The 2022 MTV Video Music Awards will be the first show in the company’s history to feature the category. The six nominees are Ariana Grande, Blackpink, BTS, Charli XCX, Justin Bieber and Twenty One Pilots, all of whom have done virtual concerts in the past year.
While some music lovers might write off virtual concerts as a fad, their popularity is undeniable. Over 12.3 million concurrent players attended Travis Scott’s Astronomical tour in “Fortnite.” (The YouTube recording of the concert has over 190 million views). Experts say this new wave of virtual performances won’t usurp in-person concerts any time soon, but will reshape the future of touring in some way.
“I don’t believe in-person concerts will ever be replaced,” wrote Matthew Ball, author of “The Metaverse,” a new book on the nascent tech, in an email to The Washington Post. “But virtual ones will continue to grow in popularity, capability and creativity. And eventually we will see the two blend into something altogether new.”
Q&A: In ‘The Metaverse,’ a leading evangelist for the tech shies away from prediction
The metaverse is still a vague concept, with several competing definitions championed by the companies attempting to implement the technology. One common point of reference is the idea of the metaverse as a 3D version of the internet, or a comprehensively virtual version of real life. Some technologists envision the tech as heralding a future where real-life and virtual experiences are integrated seamlessly.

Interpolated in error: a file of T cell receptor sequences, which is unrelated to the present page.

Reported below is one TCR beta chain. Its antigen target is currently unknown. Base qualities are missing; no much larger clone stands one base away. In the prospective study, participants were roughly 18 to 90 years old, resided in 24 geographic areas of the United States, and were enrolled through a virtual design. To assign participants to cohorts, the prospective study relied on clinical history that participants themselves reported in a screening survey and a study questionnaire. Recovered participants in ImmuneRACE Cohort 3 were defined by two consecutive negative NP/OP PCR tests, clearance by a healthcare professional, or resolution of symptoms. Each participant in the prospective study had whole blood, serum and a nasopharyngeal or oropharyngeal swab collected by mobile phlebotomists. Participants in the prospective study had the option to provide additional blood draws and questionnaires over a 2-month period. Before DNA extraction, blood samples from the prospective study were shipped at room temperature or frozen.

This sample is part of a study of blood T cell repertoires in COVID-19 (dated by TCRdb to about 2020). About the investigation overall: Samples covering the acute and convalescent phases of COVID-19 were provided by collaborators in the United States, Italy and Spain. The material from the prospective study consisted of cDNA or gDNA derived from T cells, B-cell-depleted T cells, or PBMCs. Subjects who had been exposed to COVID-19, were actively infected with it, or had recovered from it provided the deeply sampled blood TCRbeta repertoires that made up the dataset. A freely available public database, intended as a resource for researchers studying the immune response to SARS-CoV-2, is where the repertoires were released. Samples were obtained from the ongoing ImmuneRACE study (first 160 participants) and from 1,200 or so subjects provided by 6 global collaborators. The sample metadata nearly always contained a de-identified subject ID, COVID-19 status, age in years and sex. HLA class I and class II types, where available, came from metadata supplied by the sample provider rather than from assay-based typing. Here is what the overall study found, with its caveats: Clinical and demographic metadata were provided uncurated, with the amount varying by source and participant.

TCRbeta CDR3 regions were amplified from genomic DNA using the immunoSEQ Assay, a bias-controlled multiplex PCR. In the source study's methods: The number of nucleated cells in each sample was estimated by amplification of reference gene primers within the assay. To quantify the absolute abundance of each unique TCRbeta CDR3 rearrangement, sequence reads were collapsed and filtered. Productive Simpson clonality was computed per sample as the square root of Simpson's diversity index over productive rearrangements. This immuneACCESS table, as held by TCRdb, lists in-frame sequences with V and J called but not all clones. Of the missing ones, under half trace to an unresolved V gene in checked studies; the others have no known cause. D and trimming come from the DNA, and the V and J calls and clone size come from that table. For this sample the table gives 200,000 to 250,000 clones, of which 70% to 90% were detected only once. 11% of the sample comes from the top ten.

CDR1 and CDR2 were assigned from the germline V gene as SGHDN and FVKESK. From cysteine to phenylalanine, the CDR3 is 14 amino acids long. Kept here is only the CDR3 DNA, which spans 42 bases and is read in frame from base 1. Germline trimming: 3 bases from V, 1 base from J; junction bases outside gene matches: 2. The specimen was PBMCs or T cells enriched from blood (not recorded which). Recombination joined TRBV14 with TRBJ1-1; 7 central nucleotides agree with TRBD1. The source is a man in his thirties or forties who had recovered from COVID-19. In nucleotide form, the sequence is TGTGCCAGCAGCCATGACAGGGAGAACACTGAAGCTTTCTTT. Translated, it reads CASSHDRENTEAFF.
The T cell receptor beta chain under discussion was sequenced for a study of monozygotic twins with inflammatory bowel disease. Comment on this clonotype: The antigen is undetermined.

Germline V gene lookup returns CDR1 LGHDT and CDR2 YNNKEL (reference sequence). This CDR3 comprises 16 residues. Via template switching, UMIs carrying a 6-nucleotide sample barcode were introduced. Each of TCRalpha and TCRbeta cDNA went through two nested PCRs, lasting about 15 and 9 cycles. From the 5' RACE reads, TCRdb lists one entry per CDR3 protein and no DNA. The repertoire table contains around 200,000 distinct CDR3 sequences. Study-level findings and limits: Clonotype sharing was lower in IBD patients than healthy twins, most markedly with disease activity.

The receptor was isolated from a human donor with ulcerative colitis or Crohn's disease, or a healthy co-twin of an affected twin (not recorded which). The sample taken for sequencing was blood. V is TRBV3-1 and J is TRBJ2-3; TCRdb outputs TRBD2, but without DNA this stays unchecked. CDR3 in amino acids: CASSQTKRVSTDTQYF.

Bits and pieces of this vision exist already in the form of video games. Think “Pokémon Go,” the augmented reality game which uses real-life as a backdrop for its virtual world. There are also massively multiplayer games such as “World of Warcraft,” where players constantly communicate with each other, barter for goods, exchange money for services and own items.
MTV’s latest VMA category appears to define a metaverse performance as any concert set in a digital space (sometimes interactive) that is “performed” by digital artists and attended by a digital audience. (Most virtual concerts feature unique mixes of recorded — not live — music). “Interactive” and “space” are the keywords here, because without either of those things, the result would simply be a pre-rendered CGI concert akin to an animated movie.
If this is sounding a lot like a video game to you, then you’re right on the money. Five of the six 2022 Best Metaverse Performance nominees staged their concerts in wildly popular video games. BTS held their nominated performance in “Minecraft,” where the phenomenally successful boy band “sang” and “danced” as blocky avatars. Ariana Grande’s Rift Tour in “Fortnite,” which players attended live in the popular battle royale game, was a surreal roller coaster that had concertgoers fighting a giant demon on biplanes, dancing alongside a digital Ariana Grande on a bubbly ocean and dashing up the logic-defying stairs of a Grecian Escher dreamscape.
Silicon Valley is racing to build the next version of the Internet. Fortnite might get there first.
The appeal of virtual concerts is in convenience and merchandising. For example, Travis Scott’s “Fortnite” concert was free, so all players had to do was show up on time (“Fortnite” itself is also free to play). Even still, for him and Epic Games, the event was a lucrative merchandising opportunity to sell in-game items such as character skins, emotes and more.
Epic Games CEO Tim Sweeney, who has been investing heavily in the metaverse, has described the technology as the internet’s great salvation from users being barraged with ads and content creators being caged by social media companies. Sweeney is not alone in that view. As more video game companies make investments in the metaverse and adjacent technologies, expect to see more virtual concerts in the future.
The 2022 MTV Video Music Awards will take place on Aug. 28, 8 p.m. Eastern time at the Prudential Center in Newark.